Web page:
May 15 marked the end of NY Pause and the beginning of NY Forward, the Governor’s Plan (the Plan) to gradually reopen the State. The Plan reopens the State economy on a regional and industry by industry basis. When the reopening begins for each region depends on each region’s ability to meet a series of criteria. Businesses throughout the state have been anxiously monitoring developments to see when they can reopen the doors. To facilitate this inquiry, the State has created a New York Forward Business Reopening Lookup Tool, which allows businesses to input their location and NAICS code to find out when they’ll be allowed to reopen.

But reopening is of course not as simple flipping over the front door sign and switching on the lights. One easily overlooked aspect of properly reopening any business will be instituting a formal Health and Safety Plan. The State has provided template plans specific to each industry, available here. But entities should be modifying these templates to correspond with the particularities of their specific operations. Each business Health and Safety Plan is required to have four basic elements, represented by the helpfully apropos acronym PLAN:

Protections for employees and customers:

May include things like providing appropriate PPE to employees, spacing out shift or break times, frequent disinfecting, social distancing protocols, restricting non-essential travel for employees, etc.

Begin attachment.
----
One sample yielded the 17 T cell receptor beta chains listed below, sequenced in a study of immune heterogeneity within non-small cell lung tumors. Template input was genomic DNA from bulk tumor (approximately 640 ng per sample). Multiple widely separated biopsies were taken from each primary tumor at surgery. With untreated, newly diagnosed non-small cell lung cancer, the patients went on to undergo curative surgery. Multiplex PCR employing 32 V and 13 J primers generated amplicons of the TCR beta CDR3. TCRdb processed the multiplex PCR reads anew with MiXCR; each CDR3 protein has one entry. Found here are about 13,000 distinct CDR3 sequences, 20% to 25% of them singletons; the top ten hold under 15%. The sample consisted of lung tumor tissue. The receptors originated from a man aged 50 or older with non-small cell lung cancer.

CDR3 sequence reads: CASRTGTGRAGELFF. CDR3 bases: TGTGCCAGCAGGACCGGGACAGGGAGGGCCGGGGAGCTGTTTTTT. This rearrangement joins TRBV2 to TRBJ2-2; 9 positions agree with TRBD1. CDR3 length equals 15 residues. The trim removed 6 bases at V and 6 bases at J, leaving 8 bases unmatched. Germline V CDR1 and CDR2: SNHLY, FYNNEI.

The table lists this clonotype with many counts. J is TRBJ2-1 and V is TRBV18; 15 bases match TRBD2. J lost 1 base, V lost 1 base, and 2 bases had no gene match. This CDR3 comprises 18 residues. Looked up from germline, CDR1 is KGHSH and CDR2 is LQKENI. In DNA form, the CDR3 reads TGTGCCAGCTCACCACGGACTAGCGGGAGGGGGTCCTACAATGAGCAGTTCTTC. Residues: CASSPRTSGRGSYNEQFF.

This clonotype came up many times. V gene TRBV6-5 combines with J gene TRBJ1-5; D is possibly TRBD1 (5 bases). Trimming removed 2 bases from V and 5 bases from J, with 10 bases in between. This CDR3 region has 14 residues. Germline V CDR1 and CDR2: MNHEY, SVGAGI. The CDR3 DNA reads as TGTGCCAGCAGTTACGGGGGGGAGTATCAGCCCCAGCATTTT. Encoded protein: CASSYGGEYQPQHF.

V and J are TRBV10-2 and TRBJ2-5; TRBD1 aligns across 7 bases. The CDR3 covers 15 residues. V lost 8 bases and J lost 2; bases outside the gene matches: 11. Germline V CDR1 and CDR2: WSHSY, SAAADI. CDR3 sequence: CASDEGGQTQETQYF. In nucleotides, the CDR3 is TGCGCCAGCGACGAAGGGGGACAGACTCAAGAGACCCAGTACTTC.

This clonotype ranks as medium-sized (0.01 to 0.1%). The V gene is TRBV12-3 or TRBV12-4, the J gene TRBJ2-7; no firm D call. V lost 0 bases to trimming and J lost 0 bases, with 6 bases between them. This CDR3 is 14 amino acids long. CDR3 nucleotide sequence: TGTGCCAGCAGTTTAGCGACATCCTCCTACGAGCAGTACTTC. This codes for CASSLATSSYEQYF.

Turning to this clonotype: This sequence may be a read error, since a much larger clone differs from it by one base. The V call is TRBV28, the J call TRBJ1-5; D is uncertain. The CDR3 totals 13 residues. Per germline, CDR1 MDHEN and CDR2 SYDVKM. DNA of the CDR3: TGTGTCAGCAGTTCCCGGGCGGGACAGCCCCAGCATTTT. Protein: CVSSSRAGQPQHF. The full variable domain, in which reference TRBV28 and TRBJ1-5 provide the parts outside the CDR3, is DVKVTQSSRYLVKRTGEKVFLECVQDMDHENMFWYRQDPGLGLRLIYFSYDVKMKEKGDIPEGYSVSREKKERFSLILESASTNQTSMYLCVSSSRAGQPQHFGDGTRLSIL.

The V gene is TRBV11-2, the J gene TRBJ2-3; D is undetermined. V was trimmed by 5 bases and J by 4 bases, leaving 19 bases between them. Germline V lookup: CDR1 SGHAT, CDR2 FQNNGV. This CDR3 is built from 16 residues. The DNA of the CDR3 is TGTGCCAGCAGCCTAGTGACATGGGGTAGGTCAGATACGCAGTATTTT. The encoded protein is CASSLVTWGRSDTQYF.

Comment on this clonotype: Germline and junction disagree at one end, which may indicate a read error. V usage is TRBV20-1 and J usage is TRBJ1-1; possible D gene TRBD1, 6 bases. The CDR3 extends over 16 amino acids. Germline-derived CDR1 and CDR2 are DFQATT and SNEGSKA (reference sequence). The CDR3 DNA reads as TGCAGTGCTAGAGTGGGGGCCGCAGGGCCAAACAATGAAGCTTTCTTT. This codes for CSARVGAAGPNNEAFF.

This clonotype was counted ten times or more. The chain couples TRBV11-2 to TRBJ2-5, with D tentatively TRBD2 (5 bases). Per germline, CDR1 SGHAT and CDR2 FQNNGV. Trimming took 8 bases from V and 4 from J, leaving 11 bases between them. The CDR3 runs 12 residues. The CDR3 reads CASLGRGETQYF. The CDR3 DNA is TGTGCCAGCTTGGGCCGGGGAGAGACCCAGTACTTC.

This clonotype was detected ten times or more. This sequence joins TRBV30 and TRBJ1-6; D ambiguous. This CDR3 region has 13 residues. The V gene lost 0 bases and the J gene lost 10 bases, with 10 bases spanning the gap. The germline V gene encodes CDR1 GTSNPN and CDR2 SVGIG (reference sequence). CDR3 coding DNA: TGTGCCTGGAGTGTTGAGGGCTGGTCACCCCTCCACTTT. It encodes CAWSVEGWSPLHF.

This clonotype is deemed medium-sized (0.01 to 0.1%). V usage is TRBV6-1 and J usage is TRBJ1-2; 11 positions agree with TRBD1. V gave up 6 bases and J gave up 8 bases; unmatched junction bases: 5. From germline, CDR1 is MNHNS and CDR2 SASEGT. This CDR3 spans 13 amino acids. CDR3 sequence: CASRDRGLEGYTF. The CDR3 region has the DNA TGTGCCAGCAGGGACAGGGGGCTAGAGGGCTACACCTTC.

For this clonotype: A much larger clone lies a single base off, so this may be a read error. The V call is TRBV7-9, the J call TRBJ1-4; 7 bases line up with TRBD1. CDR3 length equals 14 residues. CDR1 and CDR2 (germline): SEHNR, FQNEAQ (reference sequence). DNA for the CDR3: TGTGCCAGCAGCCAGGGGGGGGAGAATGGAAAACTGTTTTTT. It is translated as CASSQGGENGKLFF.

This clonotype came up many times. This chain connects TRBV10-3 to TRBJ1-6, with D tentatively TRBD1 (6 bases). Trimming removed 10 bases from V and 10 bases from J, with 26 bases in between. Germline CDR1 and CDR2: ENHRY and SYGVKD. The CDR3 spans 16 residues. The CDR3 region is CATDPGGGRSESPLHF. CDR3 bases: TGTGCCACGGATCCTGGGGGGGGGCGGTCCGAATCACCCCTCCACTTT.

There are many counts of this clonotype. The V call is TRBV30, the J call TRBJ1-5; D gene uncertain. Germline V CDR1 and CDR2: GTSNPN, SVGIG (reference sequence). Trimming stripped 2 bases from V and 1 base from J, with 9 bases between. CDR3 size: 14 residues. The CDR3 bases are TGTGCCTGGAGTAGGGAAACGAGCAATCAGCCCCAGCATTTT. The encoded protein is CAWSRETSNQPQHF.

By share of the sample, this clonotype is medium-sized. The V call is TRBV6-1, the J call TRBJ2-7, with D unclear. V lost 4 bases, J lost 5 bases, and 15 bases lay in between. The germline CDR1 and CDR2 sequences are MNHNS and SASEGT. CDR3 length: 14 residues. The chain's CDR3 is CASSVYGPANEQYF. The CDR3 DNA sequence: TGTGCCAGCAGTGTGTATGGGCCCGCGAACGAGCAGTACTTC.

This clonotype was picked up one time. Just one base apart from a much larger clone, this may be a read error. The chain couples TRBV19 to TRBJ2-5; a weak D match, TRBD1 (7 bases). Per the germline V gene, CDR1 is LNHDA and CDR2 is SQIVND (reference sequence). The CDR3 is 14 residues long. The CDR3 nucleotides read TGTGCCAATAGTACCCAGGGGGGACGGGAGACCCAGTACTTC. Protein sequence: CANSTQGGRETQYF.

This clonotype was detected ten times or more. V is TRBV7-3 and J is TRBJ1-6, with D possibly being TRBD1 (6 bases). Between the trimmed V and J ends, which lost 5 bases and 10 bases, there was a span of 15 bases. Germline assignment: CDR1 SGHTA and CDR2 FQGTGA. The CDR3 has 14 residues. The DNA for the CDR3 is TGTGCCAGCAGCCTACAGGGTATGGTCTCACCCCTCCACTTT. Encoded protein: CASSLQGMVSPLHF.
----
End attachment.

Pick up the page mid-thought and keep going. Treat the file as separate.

Layout: changes to the physical workspace:

Making alterations to the structure and use of physical plant and equipment, things such as directing foot traffic into one-way zones throughout the workplace, restricting access to public spaces, and distributing signage and hand sanitizer throughout the workplace.

Adaptive health protocols:

May include health screenings, temperature checks, or health/symptom questionnaires. Employers are advised to create a plan for internal contact tracing. Per State Guidance, health data shouldn’t be permanently stored or shared among employees.


Put the Health and Safety Plan in writing (or digital writing).

All businesses and other entities are required by the state to have a Health and Safety Plan and to complete, certify, and submit an affirmation to the state that such a plan exists, including those previously designated as “essential.” In the affirmation, each entity will be required to acknowledge that it read and understood the guidance and understands its obligation to comply with it.The Health and Safety Plan must be retained by the business on site and capable of being made available to the State Department of Health upon request. It does not have to be submitted to the State for approval. State FAQs indicated that all entities are required to comply and that waivers will not be issued.

We are closely monitoring all NY Forward guidance and will continue to keep you updated. If you have questions about the Plan or would like assistance tailoring a Health and Safety Plan to your specific operation, one of our attorneys can assist you. Please do not hesitate to contact the Wladis Law Firm. We will do our best to provide you with updates and will be available to answer questions as circumstances change. We may be reached at (315) 445-1700 or by e-mailing your everyday firm contacts.

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Christopher J. Baiamonte

Mr. Baiamonte concentrates his practice primarily on civil litigation. He counsels individual, corporate, and municipal clients on resolving disputes ranging from environmental liability to shareholders rights to creditor–debtor suits. He also works with clients to navigate various state and federal regulations relating to areas such as environmental protection, employment, and civil rights.

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